'The kids were just in awe of him': King revels in chance to give back to bush footy

FEW Country Rugby League products get the chance to give back to a cause that’s given them so much.

So when the opportunity presented itself to Matt King, he took it.

Last Sunday at Wade Park former Melbourne Storm and South Sydney Rabbitohs star King, a bush product from Casino in the state’s northern rivers, went some of the way to repay his debt to rugby league heartland.

King was instrumental in Orange CYMS’ 42-24 derby win over Orange Hawks, signing on to play in the opening Group 10 game of the season in a bid to boost the profile of the sport in the bush.

It’s hard to argue the likeable character wasn’t successful, either.

Setting up three tries and scoring one of his own, all with a huge smile on his face, in the 18-point win, the former New South Wales and Australian representative said getting out and giving back to the bush was “easy”.

“Without a doubt. I’ve got a real passion for country footy and this is easy for me to do,” King said after Sunday’s Wade Park clash, where he hung around to pose for photographs with young fans. 

"That’s what it’s all about. He was out here building the profile of the town, of the community. He stopped and said hello to everyone ... he was giving back"

King said it was about time other ex-players also make the trip west to help promote the game in Country Rugby League areas.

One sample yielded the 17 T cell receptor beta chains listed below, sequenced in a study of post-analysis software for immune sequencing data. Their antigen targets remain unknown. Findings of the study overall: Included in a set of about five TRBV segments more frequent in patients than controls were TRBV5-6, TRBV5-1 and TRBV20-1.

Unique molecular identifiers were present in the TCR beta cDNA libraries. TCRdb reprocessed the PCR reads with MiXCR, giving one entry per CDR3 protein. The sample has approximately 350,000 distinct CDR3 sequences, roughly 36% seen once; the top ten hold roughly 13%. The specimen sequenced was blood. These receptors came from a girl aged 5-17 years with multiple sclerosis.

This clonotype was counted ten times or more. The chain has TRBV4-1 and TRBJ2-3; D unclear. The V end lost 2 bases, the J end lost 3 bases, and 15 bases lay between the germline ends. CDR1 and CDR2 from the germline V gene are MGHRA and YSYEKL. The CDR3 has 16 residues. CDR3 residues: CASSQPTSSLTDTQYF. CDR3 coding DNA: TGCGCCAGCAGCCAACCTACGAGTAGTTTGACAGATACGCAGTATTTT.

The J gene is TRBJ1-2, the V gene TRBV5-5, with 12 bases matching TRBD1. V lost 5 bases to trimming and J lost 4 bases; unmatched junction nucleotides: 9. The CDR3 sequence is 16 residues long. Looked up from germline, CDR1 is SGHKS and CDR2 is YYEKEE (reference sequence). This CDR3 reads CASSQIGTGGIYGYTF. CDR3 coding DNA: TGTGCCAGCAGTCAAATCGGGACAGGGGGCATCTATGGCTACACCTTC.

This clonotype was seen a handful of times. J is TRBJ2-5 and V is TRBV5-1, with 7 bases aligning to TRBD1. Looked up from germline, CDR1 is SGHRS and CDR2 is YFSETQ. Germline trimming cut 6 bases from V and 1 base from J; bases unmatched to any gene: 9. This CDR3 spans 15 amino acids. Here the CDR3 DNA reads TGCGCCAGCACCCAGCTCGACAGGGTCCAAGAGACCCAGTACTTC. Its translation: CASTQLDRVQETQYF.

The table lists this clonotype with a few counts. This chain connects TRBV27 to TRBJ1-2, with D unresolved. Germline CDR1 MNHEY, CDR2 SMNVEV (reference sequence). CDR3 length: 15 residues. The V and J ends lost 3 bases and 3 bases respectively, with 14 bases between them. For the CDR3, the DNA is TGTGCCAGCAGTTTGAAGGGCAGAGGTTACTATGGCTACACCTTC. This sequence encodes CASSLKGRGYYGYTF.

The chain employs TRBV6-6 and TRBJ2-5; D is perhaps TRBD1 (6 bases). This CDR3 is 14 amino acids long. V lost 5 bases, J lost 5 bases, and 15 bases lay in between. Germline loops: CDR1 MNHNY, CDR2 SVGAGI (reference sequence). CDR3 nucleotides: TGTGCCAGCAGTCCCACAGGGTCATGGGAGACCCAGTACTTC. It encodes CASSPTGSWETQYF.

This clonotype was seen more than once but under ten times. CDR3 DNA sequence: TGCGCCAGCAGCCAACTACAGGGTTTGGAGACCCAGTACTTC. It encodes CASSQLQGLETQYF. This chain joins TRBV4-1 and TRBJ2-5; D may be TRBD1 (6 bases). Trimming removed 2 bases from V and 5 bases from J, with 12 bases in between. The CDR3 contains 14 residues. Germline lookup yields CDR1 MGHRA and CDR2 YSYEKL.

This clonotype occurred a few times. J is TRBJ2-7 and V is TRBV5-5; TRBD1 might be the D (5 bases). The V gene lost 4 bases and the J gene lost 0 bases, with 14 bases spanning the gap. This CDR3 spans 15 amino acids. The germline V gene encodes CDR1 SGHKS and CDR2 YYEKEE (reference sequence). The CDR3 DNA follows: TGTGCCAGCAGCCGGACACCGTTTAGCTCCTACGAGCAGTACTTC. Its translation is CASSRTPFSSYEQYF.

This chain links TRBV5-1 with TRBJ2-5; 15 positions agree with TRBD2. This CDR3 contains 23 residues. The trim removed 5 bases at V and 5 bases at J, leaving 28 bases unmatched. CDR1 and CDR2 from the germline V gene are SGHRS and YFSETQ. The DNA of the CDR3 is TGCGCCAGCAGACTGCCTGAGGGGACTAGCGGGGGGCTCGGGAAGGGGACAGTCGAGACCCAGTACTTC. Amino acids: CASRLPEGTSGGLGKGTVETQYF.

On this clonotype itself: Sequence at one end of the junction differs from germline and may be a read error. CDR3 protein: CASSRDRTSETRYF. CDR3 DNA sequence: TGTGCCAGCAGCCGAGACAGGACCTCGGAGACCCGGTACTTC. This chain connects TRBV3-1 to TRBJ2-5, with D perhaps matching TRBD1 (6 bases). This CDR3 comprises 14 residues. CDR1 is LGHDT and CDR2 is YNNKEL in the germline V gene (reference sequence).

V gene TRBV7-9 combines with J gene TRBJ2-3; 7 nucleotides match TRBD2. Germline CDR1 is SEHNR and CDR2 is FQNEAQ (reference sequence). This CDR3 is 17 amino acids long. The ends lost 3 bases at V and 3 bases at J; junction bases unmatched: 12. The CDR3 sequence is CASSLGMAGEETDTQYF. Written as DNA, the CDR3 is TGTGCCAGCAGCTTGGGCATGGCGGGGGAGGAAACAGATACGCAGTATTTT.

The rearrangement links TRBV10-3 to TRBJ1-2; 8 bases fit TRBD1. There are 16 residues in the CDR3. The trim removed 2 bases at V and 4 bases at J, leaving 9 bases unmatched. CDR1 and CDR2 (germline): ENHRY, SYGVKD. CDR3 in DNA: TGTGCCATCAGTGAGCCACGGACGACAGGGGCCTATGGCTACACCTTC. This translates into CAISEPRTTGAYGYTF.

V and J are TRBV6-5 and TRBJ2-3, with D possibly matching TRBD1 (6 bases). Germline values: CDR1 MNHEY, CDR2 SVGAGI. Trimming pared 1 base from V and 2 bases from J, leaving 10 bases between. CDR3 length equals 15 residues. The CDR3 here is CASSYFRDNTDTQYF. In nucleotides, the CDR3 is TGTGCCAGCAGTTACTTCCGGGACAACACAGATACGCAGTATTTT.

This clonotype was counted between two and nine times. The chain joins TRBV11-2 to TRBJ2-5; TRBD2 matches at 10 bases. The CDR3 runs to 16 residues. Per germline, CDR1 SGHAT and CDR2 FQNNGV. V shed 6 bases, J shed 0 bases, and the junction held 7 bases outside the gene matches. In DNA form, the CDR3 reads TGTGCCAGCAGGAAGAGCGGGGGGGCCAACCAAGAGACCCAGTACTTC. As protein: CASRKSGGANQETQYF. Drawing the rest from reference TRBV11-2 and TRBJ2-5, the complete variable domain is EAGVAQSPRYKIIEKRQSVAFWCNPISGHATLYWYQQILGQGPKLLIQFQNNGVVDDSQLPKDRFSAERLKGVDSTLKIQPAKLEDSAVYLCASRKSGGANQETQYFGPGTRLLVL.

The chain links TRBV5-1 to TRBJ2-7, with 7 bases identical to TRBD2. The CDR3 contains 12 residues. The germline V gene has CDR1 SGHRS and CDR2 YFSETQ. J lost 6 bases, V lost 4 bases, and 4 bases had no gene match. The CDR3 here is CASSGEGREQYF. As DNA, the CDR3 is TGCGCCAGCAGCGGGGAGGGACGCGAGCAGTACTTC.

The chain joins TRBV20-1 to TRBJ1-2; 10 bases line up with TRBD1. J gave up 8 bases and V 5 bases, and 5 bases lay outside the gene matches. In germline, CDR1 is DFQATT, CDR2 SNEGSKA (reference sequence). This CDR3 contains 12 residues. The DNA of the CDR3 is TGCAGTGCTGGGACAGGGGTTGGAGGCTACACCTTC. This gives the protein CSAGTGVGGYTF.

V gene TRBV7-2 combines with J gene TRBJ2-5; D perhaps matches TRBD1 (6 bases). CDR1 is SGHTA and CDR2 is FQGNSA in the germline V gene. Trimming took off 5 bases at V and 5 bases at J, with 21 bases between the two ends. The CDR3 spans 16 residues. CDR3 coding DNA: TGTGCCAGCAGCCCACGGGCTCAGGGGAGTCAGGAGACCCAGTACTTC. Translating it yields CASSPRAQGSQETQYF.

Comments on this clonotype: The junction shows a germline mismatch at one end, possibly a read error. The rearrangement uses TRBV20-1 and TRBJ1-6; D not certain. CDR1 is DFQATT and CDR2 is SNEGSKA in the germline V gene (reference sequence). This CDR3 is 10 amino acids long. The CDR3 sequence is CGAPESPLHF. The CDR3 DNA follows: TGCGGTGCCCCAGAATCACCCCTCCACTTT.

“Someone like Andrew Ryan has a real passion for country footy too,” King said.

“The boys who leave the country for the city never forget their roots so it’s those sort of guys we need to target and I think it’s enormous. It’s enormous for CYMS, hopefully they’ll make a bit of extra money through the gate.”

CYMS officials believe King added significantly cause.

Estimating the final crowd figure to be near 3,000 people, green and golds’ president Ray Agland dubbed King “one of nature’s gentlemen”.

“The kids were just in awe of him,” Agland added.

“And that’s what it’s all about. He was out here building the profile of the town, of the community. He stopped and said hello to everyone.

“He was giving back.”

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Agland believes more former NRL players should come out to CRL competitions to help promote the game, simply, because “believe it or not the game is struggling out here”.

King says he remembers flocking around the ex-first grade players who ventured to his home town when he was a kid and to now be that footballer being mobbed was something the 33-year-old couldn’t get enough of.

“I remember when I was a young fella and an NRL player would, not necessarily play, but come to the town the town would come alive,” he added.

“I feel really privileged to be in a position where I can do that and I’ll try to do it as much as I can.”

Agland hinted last Sunday mightn’t be the last time we see King in green and gold.

“Possibly not,” he said.

“He’s great mates with Sully and there’s every possibility ... I’ve noticed he’s played a couple of games for his home town as well, I know he’d love to do more of that as well.”

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